We pass a tree farm, and one of the volunteers is saying in the microphone, “This is a Christmas tree farm, but where on Earth do you think you could use a 30-foot tall Christmas tree?” The little girl’s hand shoots up. The old white guy points to her and she says, “IN A MANSION.” He says, “Well no, they just cut some of the branches off to make wreaths and the rest of the tree keeps growing.”
She turns back to the window, unfazed. She seems to know her answer was better than his. She seems pleased with herself, and reasonably sure others are pleased with her too. Not in a show-offy way, but just in a nice way.
I hear two people behind me talking. Their travel plans were both thrown off by the train derailment a couple of days earlier. They commiserate, and then start talking about other things. They both live in Seattle. The woman is white, in her late twenties or early thirties. I’d taken a peek at her earlier. I don’t know about the guy. He sat down after I looked last. I don’t want to look over and be obvious.
Then I hear her saying, “You know, that one, that loud-mouthedAfrican woman.” I think, “Who can she be talking about?” and then realize she means Kshama Sawant, an Indian-American councilwoman. The woman is saying that raising the minimum wage to $15 has “ruined Seattle” and caused businesses to close their doors. The man she’s talking to says “Um… that’s all really… debatable.” The woman goes on to say that she herself got a pay bump when the minimum wage was raised, but she says it scornfully, like it was no good to her.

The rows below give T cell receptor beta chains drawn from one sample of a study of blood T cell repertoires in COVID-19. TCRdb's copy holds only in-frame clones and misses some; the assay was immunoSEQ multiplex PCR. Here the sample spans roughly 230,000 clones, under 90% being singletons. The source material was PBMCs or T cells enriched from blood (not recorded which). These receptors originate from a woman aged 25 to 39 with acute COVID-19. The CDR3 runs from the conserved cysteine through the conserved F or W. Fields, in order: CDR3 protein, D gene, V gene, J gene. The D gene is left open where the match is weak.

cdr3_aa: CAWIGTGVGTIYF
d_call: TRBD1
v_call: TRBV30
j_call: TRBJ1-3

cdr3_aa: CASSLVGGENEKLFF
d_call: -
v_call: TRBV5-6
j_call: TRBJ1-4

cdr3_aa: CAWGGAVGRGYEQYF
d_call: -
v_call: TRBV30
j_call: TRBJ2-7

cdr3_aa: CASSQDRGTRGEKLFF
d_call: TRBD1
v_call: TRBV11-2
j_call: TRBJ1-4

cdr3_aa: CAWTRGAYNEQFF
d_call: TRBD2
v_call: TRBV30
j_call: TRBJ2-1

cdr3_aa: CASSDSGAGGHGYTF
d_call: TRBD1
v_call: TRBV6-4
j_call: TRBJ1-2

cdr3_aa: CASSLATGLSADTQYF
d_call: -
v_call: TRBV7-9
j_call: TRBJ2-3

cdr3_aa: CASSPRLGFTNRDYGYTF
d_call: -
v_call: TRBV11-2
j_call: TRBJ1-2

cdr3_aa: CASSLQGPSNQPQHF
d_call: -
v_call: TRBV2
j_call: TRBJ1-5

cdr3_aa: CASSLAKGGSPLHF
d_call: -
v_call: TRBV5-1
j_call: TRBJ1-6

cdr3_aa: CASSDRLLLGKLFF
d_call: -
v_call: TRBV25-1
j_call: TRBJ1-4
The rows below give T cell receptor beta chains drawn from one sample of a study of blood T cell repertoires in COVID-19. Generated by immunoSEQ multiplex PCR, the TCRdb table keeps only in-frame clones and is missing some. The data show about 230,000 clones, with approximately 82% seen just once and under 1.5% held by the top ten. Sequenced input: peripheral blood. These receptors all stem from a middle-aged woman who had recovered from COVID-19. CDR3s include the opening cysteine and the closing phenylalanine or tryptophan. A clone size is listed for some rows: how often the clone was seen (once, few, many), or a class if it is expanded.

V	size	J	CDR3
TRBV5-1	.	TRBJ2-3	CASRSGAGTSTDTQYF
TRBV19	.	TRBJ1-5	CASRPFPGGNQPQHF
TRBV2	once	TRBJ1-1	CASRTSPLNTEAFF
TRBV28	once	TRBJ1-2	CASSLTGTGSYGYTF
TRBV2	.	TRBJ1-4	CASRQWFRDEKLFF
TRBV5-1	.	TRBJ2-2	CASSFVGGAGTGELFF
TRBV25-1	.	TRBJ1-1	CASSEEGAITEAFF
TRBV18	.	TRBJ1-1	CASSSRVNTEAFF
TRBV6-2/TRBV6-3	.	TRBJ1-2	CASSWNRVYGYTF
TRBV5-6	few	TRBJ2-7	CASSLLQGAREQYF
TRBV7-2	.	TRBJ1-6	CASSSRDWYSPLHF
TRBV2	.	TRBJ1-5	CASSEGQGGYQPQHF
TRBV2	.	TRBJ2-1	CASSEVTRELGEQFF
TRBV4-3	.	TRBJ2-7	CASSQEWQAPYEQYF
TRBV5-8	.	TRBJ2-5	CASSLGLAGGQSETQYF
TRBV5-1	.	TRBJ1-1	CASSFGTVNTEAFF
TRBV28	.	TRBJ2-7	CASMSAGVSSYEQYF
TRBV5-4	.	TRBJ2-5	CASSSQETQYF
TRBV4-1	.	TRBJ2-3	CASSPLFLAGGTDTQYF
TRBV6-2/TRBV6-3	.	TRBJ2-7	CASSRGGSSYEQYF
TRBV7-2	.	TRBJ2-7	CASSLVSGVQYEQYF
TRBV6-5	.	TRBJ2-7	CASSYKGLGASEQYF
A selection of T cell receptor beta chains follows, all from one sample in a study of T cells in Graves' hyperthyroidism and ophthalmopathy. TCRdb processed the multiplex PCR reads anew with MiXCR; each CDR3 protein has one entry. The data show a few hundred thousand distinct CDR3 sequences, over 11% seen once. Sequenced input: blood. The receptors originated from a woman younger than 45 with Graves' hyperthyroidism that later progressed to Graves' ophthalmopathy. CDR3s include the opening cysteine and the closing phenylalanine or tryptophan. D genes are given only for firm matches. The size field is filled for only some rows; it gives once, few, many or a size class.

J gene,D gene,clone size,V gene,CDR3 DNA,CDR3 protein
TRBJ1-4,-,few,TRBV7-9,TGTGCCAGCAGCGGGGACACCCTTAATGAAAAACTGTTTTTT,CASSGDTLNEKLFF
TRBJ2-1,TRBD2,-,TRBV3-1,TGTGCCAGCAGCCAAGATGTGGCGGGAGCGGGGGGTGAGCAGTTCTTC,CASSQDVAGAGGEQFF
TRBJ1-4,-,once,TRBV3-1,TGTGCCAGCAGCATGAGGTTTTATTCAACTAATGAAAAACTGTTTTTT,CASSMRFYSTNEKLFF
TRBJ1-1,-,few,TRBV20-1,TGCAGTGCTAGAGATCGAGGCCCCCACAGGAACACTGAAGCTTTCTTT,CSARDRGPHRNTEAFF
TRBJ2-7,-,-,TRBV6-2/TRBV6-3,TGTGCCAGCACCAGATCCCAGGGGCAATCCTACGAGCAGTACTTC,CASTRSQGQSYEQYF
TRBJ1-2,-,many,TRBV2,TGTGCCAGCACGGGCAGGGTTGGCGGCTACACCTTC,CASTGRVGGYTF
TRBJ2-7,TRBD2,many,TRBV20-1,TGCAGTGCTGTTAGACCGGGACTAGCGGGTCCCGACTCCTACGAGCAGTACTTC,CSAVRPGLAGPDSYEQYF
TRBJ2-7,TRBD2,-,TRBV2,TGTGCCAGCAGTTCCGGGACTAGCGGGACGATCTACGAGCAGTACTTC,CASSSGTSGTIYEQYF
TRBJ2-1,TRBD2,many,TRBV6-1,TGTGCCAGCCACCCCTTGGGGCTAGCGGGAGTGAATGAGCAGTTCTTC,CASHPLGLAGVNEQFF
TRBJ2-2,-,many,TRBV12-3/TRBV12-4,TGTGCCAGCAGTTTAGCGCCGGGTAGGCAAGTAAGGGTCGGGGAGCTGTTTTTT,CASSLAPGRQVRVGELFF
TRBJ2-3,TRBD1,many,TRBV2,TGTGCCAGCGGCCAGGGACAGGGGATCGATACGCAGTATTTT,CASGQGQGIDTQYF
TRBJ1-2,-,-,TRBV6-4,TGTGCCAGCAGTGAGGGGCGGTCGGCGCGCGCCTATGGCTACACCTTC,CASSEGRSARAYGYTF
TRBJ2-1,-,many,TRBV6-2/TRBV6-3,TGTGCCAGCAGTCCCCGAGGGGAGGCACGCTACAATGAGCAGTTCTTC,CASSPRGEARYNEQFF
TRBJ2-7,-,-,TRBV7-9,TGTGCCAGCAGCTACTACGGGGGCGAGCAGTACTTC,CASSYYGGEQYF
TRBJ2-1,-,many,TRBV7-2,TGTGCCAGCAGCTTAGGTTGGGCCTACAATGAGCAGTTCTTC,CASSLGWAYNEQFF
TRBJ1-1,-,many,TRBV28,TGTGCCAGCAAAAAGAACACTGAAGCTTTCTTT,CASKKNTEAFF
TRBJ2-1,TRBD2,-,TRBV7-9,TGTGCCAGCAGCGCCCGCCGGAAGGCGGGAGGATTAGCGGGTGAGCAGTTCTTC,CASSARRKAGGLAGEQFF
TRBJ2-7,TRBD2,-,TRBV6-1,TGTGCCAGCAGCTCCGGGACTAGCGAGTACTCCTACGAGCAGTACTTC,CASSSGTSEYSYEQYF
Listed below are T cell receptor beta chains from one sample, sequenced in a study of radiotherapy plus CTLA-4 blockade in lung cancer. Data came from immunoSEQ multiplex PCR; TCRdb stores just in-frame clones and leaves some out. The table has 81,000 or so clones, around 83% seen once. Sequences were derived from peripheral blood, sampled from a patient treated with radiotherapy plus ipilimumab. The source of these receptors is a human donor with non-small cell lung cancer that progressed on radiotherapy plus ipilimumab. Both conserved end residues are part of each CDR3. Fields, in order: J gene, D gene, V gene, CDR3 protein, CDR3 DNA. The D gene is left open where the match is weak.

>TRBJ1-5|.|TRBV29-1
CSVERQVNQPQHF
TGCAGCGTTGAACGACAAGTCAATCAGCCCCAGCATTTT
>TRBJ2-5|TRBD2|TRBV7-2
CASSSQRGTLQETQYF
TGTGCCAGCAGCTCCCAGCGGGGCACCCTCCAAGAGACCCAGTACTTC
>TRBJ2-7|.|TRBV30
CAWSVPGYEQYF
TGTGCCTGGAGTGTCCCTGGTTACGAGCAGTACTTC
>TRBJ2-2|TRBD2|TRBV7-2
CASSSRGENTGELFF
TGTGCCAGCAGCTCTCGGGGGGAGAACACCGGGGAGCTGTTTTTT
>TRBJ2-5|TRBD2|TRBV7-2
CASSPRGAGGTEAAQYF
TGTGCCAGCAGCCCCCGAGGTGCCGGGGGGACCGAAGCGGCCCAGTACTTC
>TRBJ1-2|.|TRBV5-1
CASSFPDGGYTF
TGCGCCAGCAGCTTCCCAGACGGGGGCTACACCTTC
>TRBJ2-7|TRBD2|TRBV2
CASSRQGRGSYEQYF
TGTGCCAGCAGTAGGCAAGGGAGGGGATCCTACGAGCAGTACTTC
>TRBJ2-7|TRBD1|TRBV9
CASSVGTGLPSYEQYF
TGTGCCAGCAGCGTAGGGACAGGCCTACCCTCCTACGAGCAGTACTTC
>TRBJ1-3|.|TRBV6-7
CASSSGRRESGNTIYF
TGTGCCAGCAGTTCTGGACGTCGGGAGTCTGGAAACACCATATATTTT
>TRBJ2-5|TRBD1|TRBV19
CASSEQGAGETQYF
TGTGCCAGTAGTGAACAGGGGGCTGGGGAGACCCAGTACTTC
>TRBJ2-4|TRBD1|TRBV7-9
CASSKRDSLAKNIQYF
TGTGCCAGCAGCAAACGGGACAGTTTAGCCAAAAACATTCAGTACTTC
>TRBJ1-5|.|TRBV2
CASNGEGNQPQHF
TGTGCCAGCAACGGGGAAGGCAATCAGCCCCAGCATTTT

A man on the other side of them overhears the exchange and comes into the conversation. The two men are ignoring the woman now, choosing not in fact to have that debate. They are talking between themselves about volunteering for this or that Democratic state legislator’s campaign. They are both really well versed in the nuances of local politics.
The woman butts back in and says loudly, “Are you Hispanic?” The man sitting next to her says “Uh, no. Not at all.” She says “Ok, well I was just asking a question.” Then she says, “Where are you from, then?” He says, “I was born and raised in Columbus, Ohio.” He is keeping his voice more casual than she is, but I can hear a certain tension sliding in. I can’t take it anymore, and glance over. The young man she’s talking to is the one I’d seen before, the possibly Middle Eastern (?) man in Seahawks gear. “Ohhhh” I think, as it all slides into place.